Officers killed in the line of duty memorialized
By Lisa Marchesoni - May 15, 2008 - 3:14 PM
District Attorney William Whitesell memorialized six officers from Rutherford County who died in the line of duty during the annual Peace Officers Memorial Day Ceremony at Murfreesboro City Hall.
"We know they tried to make this a better world," Whitesell said.
Officers killed in the line of duty were:
• Murfreesboro Police Officer Herbert McClanahan, who was shot and killed Dec. 16, 1946 at the old City Hall.
• U.S. Deputy Marshal Sam Vaughn, a former sheriff's deputy and Murfreesboro Police officer, killed when two convicts overpowered him Aug. 8, 1953 while he was transporting them to a federal prison in Atlanta.
• Tennessee Highway Patrol Trooper Lewis Raymond Hendon, killed June 15, 1957 in a traffic crash while transporting blood to Rutherford Hospital.
• Murfreesboro Police Officer Joseph "Butch" Tomlinson, killed in a traffic crash Oct. 28, 1999 on South Church Street.
• Murfreesboro Police Officer Kay Rogers, killed in a traffic crash Nov. 9, 2005 on Middle Tennessee Boulevard.
• Murfreesboro Police Capt. Byron Motley, who died off duty July 22, 2006 while saving the life of a drowning child.
Several survivors of the officers who attended the ceremony were recognized.
Whitesell added another officer to the list, Darby Prater, a Cannon County sheriff's deputy killed in the line of duty.
He said law enforcement officers in Rutherford and Cannon Counties every day answer the call of duty, putting their lives on the line whenever they wear their badge.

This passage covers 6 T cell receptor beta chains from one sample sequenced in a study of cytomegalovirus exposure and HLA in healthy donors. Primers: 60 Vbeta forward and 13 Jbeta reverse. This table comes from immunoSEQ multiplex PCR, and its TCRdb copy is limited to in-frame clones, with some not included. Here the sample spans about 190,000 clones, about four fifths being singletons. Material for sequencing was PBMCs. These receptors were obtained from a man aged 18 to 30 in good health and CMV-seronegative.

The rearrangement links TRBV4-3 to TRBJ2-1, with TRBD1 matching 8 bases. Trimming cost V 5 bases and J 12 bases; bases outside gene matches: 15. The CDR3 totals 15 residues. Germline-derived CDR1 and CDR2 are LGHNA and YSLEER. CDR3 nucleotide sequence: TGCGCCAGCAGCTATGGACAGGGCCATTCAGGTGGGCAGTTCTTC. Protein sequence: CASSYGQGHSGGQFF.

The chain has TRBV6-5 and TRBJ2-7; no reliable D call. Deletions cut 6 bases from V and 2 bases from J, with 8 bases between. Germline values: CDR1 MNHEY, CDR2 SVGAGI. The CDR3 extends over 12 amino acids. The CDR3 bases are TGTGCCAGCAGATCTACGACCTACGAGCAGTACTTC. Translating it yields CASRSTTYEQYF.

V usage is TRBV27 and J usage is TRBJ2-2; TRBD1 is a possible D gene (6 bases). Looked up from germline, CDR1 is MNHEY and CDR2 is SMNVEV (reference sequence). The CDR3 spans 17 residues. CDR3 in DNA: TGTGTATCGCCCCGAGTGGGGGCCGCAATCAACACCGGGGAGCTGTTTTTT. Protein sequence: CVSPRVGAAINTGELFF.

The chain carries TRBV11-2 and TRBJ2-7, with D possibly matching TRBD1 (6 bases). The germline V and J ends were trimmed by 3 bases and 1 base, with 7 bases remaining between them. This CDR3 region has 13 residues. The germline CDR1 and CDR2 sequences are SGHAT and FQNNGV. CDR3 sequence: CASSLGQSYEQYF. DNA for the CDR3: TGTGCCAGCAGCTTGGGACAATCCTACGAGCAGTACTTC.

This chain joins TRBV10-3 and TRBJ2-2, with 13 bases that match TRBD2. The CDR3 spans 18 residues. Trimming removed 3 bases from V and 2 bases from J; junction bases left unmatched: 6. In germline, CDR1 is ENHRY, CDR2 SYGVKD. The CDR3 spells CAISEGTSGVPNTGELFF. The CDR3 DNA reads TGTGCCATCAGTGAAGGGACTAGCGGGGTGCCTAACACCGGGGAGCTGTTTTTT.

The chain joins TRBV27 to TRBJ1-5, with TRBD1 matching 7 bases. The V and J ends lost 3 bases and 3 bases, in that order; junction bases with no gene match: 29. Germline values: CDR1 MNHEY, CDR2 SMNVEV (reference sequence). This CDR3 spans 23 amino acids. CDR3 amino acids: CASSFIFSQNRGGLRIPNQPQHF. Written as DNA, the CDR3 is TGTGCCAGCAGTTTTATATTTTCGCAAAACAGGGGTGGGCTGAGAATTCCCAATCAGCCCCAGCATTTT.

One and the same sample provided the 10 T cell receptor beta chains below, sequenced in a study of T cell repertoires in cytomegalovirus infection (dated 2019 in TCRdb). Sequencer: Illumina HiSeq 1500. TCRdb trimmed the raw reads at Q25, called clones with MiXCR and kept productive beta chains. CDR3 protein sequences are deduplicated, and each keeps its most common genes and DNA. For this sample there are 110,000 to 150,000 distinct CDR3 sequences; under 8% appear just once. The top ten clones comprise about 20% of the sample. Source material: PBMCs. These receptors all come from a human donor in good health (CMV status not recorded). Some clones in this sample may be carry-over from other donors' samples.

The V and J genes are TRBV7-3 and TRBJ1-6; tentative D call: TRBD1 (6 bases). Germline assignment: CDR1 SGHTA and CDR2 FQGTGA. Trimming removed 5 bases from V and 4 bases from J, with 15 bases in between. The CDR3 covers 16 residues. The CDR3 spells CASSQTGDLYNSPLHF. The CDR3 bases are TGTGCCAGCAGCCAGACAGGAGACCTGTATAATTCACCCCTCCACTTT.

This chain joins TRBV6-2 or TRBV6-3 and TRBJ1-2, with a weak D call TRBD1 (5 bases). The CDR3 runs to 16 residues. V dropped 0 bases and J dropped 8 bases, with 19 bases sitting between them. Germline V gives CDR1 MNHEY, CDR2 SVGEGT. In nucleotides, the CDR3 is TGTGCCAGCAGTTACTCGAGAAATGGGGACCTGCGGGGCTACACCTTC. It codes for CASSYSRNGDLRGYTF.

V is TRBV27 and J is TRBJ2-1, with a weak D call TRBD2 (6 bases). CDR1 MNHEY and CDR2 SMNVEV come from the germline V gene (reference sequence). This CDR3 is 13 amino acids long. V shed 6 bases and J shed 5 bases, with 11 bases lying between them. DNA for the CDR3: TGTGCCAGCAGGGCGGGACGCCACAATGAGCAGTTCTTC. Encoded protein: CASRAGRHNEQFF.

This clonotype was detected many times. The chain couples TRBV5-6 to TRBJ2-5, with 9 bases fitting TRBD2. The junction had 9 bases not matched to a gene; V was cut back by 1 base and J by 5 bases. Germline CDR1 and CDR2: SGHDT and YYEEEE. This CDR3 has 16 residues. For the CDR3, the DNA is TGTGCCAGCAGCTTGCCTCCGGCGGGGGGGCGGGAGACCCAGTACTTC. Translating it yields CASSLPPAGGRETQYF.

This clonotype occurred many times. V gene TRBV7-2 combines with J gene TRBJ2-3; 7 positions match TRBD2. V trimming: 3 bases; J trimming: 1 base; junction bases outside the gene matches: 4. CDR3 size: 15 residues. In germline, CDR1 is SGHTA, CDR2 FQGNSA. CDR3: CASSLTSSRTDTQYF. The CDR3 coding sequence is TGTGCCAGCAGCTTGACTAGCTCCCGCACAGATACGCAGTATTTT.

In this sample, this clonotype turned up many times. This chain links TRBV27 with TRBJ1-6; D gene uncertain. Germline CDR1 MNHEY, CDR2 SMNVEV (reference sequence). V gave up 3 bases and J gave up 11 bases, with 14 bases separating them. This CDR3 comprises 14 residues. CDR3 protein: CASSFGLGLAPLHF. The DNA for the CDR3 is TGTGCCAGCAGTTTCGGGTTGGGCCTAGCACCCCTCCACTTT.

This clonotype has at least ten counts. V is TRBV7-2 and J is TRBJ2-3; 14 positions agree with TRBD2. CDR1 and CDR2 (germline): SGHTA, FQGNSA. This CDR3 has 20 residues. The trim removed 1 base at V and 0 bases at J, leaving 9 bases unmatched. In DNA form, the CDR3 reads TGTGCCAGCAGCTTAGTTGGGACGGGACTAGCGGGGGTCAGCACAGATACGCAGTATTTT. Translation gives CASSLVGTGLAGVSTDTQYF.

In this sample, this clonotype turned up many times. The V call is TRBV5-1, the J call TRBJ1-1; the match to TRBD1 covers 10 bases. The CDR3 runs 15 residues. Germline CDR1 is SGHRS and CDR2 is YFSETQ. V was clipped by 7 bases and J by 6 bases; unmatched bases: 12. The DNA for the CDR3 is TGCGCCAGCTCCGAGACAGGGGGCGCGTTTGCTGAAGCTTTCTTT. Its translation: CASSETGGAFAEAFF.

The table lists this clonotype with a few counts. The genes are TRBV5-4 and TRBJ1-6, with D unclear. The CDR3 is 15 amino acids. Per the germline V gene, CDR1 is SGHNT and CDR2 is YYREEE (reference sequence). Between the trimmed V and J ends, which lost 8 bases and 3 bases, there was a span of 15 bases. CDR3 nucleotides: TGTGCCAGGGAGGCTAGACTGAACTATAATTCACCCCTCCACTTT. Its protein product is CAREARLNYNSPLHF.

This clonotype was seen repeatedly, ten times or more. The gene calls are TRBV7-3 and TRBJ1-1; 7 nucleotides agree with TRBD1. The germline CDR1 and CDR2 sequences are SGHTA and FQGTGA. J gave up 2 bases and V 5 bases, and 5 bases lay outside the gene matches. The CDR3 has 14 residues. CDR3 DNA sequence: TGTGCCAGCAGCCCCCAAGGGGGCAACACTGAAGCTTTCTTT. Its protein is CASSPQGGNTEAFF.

"I wouldn't want your job but thank God you do it," Whitesell said.
Police officers are asked to solve problems with children whose parents don't take responsibility for their actions. And citizens beg officers to stop gangs and drugs while remaining "silenced by fear," the prosecutor said.
Citizens expect police officers to be psychologists, teachers, parents, mechanic and terrorism experts without paying them the salary they deserve, he said.
Whitesell thanked the fallen officers who gave the sacrifice of their lives answering the call of duty and thanked present officers for the challenges they face and their dedication to duty.
Murfreesboro Police Chief Glenn Chrisman mourned other officers and employees who died in the past year, but not in the line of duty including, Murfreesboro Officer Matt Lovejoy, retired Police Chief E.N. Brown, retired Officer Greg Francis, Tennessee Bureau of Investigation Supervisor Brooks Wilkins, a former Murfreesboro officer, Smyrna dispatcher Sherry Stagner, sheriff's Sgt. Bill Truesdell and retired Mayor Joe B. Jackson.
Sheriff Truman Jones said one of the biggest honors of his life was being able to "put on the badge and serve Rutherford County." Law enforcement officers earn less pay but keep the community safe.
State Safety Commissioner Dave Mitchell said he worked with Tomlinson who died doing a job he loved. He rememered Trooper Calvin Jenks who was fatally shot in 2007 in Tipton County in the line of duty. A jury convicted his killer Wednesday of first-degree murder, he said, adding "justice does prevail."
U.S. Marshal Denny King said Vaughn's memory will not be forgotten, adding, his heart goes out to each family, each friend and the brothers and sisters in law enforcement who paid that ultimate sacrifice.
Smyrna Police Chief Kevin Arnold said law enforcement officers must not forget those who died in the line of duty.
La Vergne Police Chief Ted Boyd said he learned from Brown, Francis and Wilkins. They and other officers who died in the line of duty performed a job they loved.
MTSU Chief Buddy Peaster said he understands the heartache by survivors and friends but knows God watches over law enforcement officers in their duties.
After the ceremony, officers walked with a riderless horse led by sheriff's Deputy Jon Levi to the courthouse square where Fraternal Order of Police members placed a wreath near a monument listing the names of officers killed in the line of duty.